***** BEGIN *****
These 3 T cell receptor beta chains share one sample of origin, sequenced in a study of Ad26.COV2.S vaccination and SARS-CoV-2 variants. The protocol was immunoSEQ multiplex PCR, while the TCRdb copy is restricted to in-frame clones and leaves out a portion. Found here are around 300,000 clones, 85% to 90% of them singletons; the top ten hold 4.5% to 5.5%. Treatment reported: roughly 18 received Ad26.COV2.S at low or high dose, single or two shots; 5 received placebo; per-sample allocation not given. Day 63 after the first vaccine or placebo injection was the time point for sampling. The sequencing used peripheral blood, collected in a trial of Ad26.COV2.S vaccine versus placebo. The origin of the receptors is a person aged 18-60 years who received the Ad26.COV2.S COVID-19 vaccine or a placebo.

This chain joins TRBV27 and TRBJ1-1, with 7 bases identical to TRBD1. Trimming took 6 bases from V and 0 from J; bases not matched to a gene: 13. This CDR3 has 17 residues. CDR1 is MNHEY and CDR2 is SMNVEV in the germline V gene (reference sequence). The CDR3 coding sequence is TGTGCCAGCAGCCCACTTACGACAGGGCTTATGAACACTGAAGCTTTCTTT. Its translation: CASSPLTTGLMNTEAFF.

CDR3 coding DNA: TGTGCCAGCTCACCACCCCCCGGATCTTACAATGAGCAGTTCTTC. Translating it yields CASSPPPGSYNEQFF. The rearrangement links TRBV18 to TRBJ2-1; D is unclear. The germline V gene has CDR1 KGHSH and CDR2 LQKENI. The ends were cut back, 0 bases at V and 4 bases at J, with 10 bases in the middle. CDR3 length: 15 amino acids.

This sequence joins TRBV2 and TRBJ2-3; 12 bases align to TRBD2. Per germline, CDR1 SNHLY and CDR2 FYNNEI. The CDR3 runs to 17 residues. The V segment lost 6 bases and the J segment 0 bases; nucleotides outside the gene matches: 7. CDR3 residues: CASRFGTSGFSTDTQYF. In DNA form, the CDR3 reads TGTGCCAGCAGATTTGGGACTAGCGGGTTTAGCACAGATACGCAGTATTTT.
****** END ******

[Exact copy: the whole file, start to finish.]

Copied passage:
These 3 T cell receptor beta chains share one sample of origin, sequenced in a study of Ad26.COV2.S vaccination and SARS-CoV-2 variants. The protocol was immunoSEQ multiplex PCR, while the TCRdb copy is restricted to in-frame clones and leaves out a portion. Found here are around 300,000 clones, 85% to 90% of them singletons; the top ten hold 4.5% to 5.5%. Treatment reported: roughly 18 received Ad26.COV2.S at low or high dose, single or two shots; 5 received placebo; per-sample allocation not given. Day 63 after the first vaccine or placebo injection was the time point for sampling. The sequencing used peripheral blood, collected in a trial of Ad26.COV2.S vaccine versus placebo. The origin of the receptors is a person aged 18-60 years who received the Ad26.COV2.S COVID-19 vaccine or a placebo.

This chain joins TRBV27 and TRBJ1-1, with 7 bases identical to TRBD1. Trimming took 6 bases from V and 0 from J; bases not matched to a gene: 13. This CDR3 has 17 residues. CDR1 is MNHEY and CDR2 is SMNVEV in the germline V gene (reference sequence). The CDR3 coding sequence is TGTGCCAGCAGCCCACTTACGACAGGGCTTATGAACACTGAAGCTTTCTTT. Its translation: CASSPLTTGLMNTEAFF.

CDR3 coding DNA: TGTGCCAGCTCACCACCCCCCGGATCTTACAATGAGCAGTTCTTC. Translating it yields CASSPPPGSYNEQFF. The rearrangement links TRBV18 to TRBJ2-1; D is unclear. The germline V gene has CDR1 KGHSH and CDR2 LQKENI. The ends were cut back, 0 bases at V and 4 bases at J, with 10 bases in the middle. CDR3 length: 15 amino acids.

This sequence joins TRBV2 and TRBJ2-3; 12 bases align to TRBD2. Per germline, CDR1 SNHLY and CDR2 FYNNEI. The CDR3 runs to 17 residues. The V segment lost 6 bases and the J segment 0 bases; nucleotides outside the gene matches: 7. CDR3 residues: CASRFGTSGFSTDTQYF. In DNA form, the CDR3 reads TGTGCCAGCAGATTTGGGACTAGCGGGTTTAGCACAGATACGCAGTATTTT.